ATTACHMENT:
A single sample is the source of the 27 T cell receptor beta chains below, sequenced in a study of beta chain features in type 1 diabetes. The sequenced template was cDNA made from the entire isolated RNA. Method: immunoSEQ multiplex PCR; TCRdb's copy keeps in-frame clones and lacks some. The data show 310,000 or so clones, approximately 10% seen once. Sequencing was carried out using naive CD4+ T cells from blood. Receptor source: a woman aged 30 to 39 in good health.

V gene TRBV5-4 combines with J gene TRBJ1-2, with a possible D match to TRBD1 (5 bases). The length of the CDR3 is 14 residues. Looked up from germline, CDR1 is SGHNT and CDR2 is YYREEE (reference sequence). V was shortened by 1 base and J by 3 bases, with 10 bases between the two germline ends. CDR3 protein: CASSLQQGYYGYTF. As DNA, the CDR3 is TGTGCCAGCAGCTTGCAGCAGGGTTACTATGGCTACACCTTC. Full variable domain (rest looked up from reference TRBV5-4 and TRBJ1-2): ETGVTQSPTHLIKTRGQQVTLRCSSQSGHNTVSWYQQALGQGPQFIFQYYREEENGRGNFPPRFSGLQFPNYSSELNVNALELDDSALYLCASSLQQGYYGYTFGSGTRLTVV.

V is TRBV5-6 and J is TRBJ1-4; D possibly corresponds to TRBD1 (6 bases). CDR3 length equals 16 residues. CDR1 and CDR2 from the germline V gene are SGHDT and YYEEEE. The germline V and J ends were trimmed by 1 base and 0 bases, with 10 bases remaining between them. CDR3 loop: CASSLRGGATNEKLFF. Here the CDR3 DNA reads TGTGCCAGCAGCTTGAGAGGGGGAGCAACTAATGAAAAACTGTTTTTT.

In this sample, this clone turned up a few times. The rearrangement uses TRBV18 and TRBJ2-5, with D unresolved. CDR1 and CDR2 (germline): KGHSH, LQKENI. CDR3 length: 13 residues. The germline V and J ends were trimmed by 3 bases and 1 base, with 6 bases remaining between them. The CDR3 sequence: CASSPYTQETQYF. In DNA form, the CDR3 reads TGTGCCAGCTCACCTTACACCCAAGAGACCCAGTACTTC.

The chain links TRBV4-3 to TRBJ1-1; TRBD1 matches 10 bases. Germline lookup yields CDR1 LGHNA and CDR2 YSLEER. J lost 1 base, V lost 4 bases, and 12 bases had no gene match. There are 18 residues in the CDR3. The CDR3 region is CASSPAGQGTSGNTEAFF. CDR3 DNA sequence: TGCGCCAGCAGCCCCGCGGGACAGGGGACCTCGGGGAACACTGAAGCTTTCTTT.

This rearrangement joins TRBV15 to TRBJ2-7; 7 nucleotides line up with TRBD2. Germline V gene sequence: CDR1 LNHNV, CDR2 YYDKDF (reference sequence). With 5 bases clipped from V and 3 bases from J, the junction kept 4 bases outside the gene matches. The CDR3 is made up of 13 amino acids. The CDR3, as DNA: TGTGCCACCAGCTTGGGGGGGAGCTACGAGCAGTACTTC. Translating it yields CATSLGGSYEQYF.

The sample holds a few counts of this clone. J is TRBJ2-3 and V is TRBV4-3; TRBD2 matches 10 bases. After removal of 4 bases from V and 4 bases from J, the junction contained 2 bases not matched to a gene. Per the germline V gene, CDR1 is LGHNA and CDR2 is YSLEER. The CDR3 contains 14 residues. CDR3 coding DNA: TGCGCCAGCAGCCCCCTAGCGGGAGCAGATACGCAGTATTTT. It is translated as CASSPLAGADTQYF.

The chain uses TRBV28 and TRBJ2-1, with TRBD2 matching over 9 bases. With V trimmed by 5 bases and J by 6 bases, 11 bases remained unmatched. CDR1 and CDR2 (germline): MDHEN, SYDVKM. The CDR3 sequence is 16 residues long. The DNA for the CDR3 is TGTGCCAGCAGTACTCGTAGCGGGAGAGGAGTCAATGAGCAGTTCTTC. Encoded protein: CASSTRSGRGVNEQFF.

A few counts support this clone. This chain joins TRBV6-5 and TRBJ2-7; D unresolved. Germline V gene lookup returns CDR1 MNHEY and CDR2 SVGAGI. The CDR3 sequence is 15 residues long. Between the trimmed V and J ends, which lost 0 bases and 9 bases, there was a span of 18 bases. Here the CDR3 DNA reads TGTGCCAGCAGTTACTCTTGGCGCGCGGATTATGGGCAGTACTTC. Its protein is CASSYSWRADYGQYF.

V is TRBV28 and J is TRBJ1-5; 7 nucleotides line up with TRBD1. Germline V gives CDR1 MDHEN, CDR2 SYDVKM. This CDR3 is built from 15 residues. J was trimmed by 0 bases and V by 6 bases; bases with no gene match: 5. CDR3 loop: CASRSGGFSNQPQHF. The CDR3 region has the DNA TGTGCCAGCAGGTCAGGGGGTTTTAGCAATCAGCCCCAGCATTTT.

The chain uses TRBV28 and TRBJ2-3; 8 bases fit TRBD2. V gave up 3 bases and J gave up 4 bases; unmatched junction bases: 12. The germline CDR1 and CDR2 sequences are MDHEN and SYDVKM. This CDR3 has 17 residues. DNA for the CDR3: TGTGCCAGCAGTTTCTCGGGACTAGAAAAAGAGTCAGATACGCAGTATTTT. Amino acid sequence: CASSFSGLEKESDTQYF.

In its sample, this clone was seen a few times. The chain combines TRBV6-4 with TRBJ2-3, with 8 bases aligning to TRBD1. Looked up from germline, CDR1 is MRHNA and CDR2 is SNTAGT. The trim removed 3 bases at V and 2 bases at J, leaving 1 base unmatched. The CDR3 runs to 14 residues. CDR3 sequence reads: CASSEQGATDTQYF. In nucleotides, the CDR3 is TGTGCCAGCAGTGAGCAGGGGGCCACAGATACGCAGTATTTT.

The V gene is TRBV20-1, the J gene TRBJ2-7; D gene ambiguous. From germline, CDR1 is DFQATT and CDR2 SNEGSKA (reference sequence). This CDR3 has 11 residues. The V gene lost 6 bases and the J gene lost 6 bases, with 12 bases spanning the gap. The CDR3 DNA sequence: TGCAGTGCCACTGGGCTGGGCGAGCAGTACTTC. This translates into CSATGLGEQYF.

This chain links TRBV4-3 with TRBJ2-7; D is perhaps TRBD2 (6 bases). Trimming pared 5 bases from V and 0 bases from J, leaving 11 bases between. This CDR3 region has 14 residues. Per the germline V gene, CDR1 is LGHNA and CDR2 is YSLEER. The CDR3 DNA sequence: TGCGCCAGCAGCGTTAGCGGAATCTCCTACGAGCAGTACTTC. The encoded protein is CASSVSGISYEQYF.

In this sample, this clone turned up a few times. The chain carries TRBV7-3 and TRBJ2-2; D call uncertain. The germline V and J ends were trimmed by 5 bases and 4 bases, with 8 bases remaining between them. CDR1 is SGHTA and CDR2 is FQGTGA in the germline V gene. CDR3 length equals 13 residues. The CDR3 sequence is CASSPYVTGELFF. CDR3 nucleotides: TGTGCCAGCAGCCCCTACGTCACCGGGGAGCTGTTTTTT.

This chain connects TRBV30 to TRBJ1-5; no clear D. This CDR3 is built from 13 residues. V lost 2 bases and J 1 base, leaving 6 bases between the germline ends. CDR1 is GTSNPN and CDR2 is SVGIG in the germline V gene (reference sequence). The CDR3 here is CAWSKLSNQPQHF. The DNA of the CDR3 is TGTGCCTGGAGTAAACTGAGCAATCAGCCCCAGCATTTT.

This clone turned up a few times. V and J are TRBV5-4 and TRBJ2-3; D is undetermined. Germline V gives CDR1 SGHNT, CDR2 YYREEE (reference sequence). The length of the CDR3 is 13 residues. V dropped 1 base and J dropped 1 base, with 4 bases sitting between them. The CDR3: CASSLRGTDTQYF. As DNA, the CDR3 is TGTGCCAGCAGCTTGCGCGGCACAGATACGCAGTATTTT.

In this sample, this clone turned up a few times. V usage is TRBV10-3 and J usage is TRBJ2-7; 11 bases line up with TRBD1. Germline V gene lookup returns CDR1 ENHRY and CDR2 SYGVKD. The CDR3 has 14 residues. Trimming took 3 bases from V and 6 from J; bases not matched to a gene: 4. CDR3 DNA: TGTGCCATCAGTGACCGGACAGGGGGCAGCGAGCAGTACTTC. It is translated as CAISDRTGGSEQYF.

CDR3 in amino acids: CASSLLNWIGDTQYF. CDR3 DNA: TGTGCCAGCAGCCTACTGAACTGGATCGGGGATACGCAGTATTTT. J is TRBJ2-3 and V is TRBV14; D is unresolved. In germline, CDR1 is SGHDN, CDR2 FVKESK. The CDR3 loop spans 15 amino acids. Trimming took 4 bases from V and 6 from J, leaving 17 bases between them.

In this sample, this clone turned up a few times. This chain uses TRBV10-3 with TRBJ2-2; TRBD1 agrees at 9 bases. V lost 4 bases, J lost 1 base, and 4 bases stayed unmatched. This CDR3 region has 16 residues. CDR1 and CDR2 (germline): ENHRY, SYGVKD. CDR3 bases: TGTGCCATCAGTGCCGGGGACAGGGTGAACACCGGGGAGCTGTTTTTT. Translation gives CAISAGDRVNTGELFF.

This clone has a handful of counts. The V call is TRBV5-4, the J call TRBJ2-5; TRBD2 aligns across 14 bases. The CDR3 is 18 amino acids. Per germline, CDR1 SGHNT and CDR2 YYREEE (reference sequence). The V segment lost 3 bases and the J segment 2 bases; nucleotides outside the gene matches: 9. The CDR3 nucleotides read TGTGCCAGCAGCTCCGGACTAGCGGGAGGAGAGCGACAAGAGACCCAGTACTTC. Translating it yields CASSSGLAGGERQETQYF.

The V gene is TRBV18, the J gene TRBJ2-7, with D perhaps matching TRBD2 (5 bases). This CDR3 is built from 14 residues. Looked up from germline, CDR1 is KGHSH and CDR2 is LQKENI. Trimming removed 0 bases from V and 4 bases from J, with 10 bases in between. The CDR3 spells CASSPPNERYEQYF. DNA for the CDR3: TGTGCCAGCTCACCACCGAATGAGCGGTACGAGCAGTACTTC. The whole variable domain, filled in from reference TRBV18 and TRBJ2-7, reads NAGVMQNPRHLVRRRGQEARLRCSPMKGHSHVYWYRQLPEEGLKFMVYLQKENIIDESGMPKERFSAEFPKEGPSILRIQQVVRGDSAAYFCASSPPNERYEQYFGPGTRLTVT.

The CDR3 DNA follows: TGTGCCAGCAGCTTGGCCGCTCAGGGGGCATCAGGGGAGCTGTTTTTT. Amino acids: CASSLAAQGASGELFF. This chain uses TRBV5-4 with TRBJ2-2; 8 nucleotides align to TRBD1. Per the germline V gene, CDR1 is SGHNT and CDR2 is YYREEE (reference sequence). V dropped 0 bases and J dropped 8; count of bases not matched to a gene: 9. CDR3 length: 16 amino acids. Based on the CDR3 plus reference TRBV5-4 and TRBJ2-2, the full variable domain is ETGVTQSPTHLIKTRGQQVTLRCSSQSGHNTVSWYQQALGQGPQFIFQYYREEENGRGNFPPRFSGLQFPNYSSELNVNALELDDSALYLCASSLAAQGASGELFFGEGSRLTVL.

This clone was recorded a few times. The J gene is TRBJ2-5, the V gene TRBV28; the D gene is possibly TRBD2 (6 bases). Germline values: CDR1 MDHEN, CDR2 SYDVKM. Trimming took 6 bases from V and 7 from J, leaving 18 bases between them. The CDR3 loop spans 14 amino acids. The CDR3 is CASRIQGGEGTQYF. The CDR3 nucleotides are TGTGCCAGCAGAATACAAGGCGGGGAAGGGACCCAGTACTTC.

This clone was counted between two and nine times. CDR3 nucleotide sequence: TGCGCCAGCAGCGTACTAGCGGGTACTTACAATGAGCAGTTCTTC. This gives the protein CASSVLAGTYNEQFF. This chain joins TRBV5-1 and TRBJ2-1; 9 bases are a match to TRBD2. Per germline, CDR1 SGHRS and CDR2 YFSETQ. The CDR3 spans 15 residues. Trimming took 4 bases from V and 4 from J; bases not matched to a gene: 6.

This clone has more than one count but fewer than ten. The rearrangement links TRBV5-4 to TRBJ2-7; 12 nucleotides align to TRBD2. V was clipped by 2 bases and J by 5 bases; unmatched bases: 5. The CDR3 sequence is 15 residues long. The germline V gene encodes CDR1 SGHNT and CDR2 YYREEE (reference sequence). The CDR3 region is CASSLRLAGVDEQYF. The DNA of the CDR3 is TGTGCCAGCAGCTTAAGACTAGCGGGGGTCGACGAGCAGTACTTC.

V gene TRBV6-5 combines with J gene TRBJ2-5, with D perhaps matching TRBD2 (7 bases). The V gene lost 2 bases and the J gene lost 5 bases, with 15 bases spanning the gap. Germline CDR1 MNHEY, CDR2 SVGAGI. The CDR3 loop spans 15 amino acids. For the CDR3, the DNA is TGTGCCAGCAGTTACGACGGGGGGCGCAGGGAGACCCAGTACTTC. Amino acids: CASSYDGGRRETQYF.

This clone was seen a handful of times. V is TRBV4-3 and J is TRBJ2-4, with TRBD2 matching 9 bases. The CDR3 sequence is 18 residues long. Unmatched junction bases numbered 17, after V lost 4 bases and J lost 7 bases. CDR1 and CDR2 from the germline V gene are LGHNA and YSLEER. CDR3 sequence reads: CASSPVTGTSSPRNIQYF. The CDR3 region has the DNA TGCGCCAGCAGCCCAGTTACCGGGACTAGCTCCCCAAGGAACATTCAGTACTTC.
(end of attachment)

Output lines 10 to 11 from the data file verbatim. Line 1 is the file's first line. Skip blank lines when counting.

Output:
V is TRBV28 and J is TRBJ1-5; 7 nucleotides line up with TRBD1. Germline V gives CDR1 MDHEN, CDR2 SYDVKM. This CDR3 is built from 15 residues. J was trimmed by 0 bases and V by 6 bases; bases with no gene match: 5. CDR3 loop: CASRSGGFSNQPQHF. The CDR3 region has the DNA TGTGCCAGCAGGTCAGGGGGTTTTAGCAATCAGCCCCAGCATTTT.

The chain uses TRBV28 and TRBJ2-3; 8 bases fit TRBD2. V gave up 3 bases and J gave up 4 bases; unmatched junction bases: 12. The germline CDR1 and CDR2 sequences are MDHEN and SYDVKM. This CDR3 has 17 residues. DNA for the CDR3: TGTGCCAGCAGTTTCTCGGGACTAGAAAAAGAGTCAGATACGCAGTATTTT. Amino acid sequence: CASSFSGLEKESDTQYF.